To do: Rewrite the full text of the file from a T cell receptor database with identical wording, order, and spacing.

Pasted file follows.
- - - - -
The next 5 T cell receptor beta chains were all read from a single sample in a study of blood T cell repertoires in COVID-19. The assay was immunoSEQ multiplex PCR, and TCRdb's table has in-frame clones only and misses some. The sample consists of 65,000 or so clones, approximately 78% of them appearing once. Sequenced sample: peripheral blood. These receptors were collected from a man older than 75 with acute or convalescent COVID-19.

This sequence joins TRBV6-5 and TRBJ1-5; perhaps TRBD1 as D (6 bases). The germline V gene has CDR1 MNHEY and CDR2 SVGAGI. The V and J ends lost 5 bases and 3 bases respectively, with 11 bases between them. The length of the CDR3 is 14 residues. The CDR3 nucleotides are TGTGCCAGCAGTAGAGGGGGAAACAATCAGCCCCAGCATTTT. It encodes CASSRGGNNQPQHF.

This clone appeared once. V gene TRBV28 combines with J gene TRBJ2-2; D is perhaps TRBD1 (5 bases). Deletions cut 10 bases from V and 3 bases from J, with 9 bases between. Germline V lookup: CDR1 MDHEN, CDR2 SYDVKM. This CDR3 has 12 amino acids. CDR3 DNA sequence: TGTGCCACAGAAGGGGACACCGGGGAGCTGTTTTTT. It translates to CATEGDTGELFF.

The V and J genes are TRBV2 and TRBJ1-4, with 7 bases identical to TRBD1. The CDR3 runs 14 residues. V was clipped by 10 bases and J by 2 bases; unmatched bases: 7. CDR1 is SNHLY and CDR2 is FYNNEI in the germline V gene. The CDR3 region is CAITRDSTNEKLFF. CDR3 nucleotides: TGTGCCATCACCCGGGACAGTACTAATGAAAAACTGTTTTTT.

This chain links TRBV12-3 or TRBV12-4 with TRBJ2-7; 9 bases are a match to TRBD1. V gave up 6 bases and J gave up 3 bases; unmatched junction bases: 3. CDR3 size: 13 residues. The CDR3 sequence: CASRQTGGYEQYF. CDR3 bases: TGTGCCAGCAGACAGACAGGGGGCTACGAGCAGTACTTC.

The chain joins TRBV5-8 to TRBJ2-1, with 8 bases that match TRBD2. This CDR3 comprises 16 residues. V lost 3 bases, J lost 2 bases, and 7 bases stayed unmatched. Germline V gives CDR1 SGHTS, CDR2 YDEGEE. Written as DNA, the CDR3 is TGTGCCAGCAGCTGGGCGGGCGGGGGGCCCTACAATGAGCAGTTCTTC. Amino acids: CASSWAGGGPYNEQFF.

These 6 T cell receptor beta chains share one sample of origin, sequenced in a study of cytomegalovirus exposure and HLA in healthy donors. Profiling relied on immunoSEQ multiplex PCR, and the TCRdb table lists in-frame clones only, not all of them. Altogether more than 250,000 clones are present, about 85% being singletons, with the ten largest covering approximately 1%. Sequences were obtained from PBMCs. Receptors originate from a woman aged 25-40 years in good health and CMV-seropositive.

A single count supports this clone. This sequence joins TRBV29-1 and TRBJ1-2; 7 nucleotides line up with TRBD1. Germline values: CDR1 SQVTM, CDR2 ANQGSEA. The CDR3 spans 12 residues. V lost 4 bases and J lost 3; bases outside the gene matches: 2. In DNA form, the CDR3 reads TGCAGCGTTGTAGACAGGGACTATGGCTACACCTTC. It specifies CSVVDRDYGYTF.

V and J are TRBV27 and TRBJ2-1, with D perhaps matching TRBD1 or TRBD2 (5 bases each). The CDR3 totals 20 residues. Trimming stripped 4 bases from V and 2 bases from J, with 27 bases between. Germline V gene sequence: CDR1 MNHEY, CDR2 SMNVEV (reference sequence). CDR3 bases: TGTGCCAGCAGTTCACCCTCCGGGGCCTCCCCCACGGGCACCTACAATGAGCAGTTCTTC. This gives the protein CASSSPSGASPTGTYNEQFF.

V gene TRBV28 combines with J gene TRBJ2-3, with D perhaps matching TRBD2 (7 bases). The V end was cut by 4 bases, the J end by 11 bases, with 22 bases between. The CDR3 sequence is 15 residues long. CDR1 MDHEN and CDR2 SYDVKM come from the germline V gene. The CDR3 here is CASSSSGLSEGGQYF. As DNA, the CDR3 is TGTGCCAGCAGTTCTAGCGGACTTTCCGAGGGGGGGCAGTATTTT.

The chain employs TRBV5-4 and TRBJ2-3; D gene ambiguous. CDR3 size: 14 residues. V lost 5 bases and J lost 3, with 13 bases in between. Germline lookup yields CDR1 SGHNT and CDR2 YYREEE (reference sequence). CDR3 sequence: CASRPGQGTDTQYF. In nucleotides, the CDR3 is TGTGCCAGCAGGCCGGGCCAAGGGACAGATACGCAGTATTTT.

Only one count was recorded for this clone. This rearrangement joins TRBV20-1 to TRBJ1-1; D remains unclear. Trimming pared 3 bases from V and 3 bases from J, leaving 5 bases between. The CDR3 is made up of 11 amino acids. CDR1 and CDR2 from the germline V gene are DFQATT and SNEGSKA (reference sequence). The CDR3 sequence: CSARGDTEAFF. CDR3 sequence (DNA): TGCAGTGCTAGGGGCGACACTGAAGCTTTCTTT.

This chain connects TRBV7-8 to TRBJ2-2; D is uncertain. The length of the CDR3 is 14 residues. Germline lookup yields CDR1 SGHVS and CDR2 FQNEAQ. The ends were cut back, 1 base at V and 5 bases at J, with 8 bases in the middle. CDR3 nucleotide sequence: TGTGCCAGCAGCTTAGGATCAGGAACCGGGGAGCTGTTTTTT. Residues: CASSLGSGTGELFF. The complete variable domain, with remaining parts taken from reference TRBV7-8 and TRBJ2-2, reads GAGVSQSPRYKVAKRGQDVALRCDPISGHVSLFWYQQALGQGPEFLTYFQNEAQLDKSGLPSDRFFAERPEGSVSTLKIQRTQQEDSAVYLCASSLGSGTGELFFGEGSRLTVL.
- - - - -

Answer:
The next 5 T cell receptor beta chains were all read from a single sample in a study of blood T cell repertoires in COVID-19. The assay was immunoSEQ multiplex PCR, and TCRdb's table has in-frame clones only and misses some. The sample consists of 65,000 or so clones, approximately 78% of them appearing once. Sequenced sample: peripheral blood. These receptors were collected from a man older than 75 with acute or convalescent COVID-19.

This sequence joins TRBV6-5 and TRBJ1-5; perhaps TRBD1 as D (6 bases). The germline V gene has CDR1 MNHEY and CDR2 SVGAGI. The V and J ends lost 5 bases and 3 bases respectively, with 11 bases between them. The length of the CDR3 is 14 residues. The CDR3 nucleotides are TGTGCCAGCAGTAGAGGGGGAAACAATCAGCCCCAGCATTTT. It encodes CASSRGGNNQPQHF.

This clone appeared once. V gene TRBV28 combines with J gene TRBJ2-2; D is perhaps TRBD1 (5 bases). Deletions cut 10 bases from V and 3 bases from J, with 9 bases between. Germline V lookup: CDR1 MDHEN, CDR2 SYDVKM. This CDR3 has 12 amino acids. CDR3 DNA sequence: TGTGCCACAGAAGGGGACACCGGGGAGCTGTTTTTT. It translates to CATEGDTGELFF.

The V and J genes are TRBV2 and TRBJ1-4, with 7 bases identical to TRBD1. The CDR3 runs 14 residues. V was clipped by 10 bases and J by 2 bases; unmatched bases: 7. CDR1 is SNHLY and CDR2 is FYNNEI in the germline V gene. The CDR3 region is CAITRDSTNEKLFF. CDR3 nucleotides: TGTGCCATCACCCGGGACAGTACTAATGAAAAACTGTTTTTT.

This chain links TRBV12-3 or TRBV12-4 with TRBJ2-7; 9 bases are a match to TRBD1. V gave up 6 bases and J gave up 3 bases; unmatched junction bases: 3. CDR3 size: 13 residues. The CDR3 sequence: CASRQTGGYEQYF. CDR3 bases: TGTGCCAGCAGACAGACAGGGGGCTACGAGCAGTACTTC.

The chain joins TRBV5-8 to TRBJ2-1, with 8 bases that match TRBD2. This CDR3 comprises 16 residues. V lost 3 bases, J lost 2 bases, and 7 bases stayed unmatched. Germline V gives CDR1 SGHTS, CDR2 YDEGEE. Written as DNA, the CDR3 is TGTGCCAGCAGCTGGGCGGGCGGGGGGCCCTACAATGAGCAGTTCTTC. Amino acids: CASSWAGGGPYNEQFF.

These 6 T cell receptor beta chains share one sample of origin, sequenced in a study of cytomegalovirus exposure and HLA in healthy donors. Profiling relied on immunoSEQ multiplex PCR, and the TCRdb table lists in-frame clones only, not all of them. Altogether more than 250,000 clones are present, about 85% being singletons, with the ten largest covering approximately 1%. Sequences were obtained from PBMCs. Receptors originate from a woman aged 25-40 years in good health and CMV-seropositive.

A single count supports this clone. This sequence joins TRBV29-1 and TRBJ1-2; 7 nucleotides line up with TRBD1. Germline values: CDR1 SQVTM, CDR2 ANQGSEA. The CDR3 spans 12 residues. V lost 4 bases and J lost 3; bases outside the gene matches: 2. In DNA form, the CDR3 reads TGCAGCGTTGTAGACAGGGACTATGGCTACACCTTC. It specifies CSVVDRDYGYTF.

V and J are TRBV27 and TRBJ2-1, with D perhaps matching TRBD1 or TRBD2 (5 bases each). The CDR3 totals 20 residues. Trimming stripped 4 bases from V and 2 bases from J, with 27 bases between. Germline V gene sequence: CDR1 MNHEY, CDR2 SMNVEV (reference sequence). CDR3 bases: TGTGCCAGCAGTTCACCCTCCGGGGCCTCCCCCACGGGCACCTACAATGAGCAGTTCTTC. This gives the protein CASSSPSGASPTGTYNEQFF.

V gene TRBV28 combines with J gene TRBJ2-3, with D perhaps matching TRBD2 (7 bases). The V end was cut by 4 bases, the J end by 11 bases, with 22 bases between. The CDR3 sequence is 15 residues long. CDR1 MDHEN and CDR2 SYDVKM come from the germline V gene. The CDR3 here is CASSSSGLSEGGQYF. As DNA, the CDR3 is TGTGCCAGCAGTTCTAGCGGACTTTCCGAGGGGGGGCAGTATTTT.

The chain employs TRBV5-4 and TRBJ2-3; D gene ambiguous. CDR3 size: 14 residues. V lost 5 bases and J lost 3, with 13 bases in between. Germline lookup yields CDR1 SGHNT and CDR2 YYREEE (reference sequence). CDR3 sequence: CASRPGQGTDTQYF. In nucleotides, the CDR3 is TGTGCCAGCAGGCCGGGCCAAGGGACAGATACGCAGTATTTT.

Only one count was recorded for this clone. This rearrangement joins TRBV20-1 to TRBJ1-1; D remains unclear. Trimming pared 3 bases from V and 3 bases from J, leaving 5 bases between. The CDR3 is made up of 11 amino acids. CDR1 and CDR2 from the germline V gene are DFQATT and SNEGSKA (reference sequence). The CDR3 sequence: CSARGDTEAFF. CDR3 sequence (DNA): TGCAGTGCTAGGGGCGACACTGAAGCTTTCTTT.

This chain connects TRBV7-8 to TRBJ2-2; D is uncertain. The length of the CDR3 is 14 residues. Germline lookup yields CDR1 SGHVS and CDR2 FQNEAQ. The ends were cut back, 1 base at V and 5 bases at J, with 8 bases in the middle. CDR3 nucleotide sequence: TGTGCCAGCAGCTTAGGATCAGGAACCGGGGAGCTGTTTTTT. Residues: CASSLGSGTGELFF. The complete variable domain, with remaining parts taken from reference TRBV7-8 and TRBJ2-2, reads GAGVSQSPRYKVAKRGQDVALRCDPISGHVSLFWYQQALGQGPEFLTYFQNEAQLDKSGLPSDRFFAERPEGSVSTLKIQRTQQEDSAVYLCASSLGSGTGELFFGEGSRLTVL.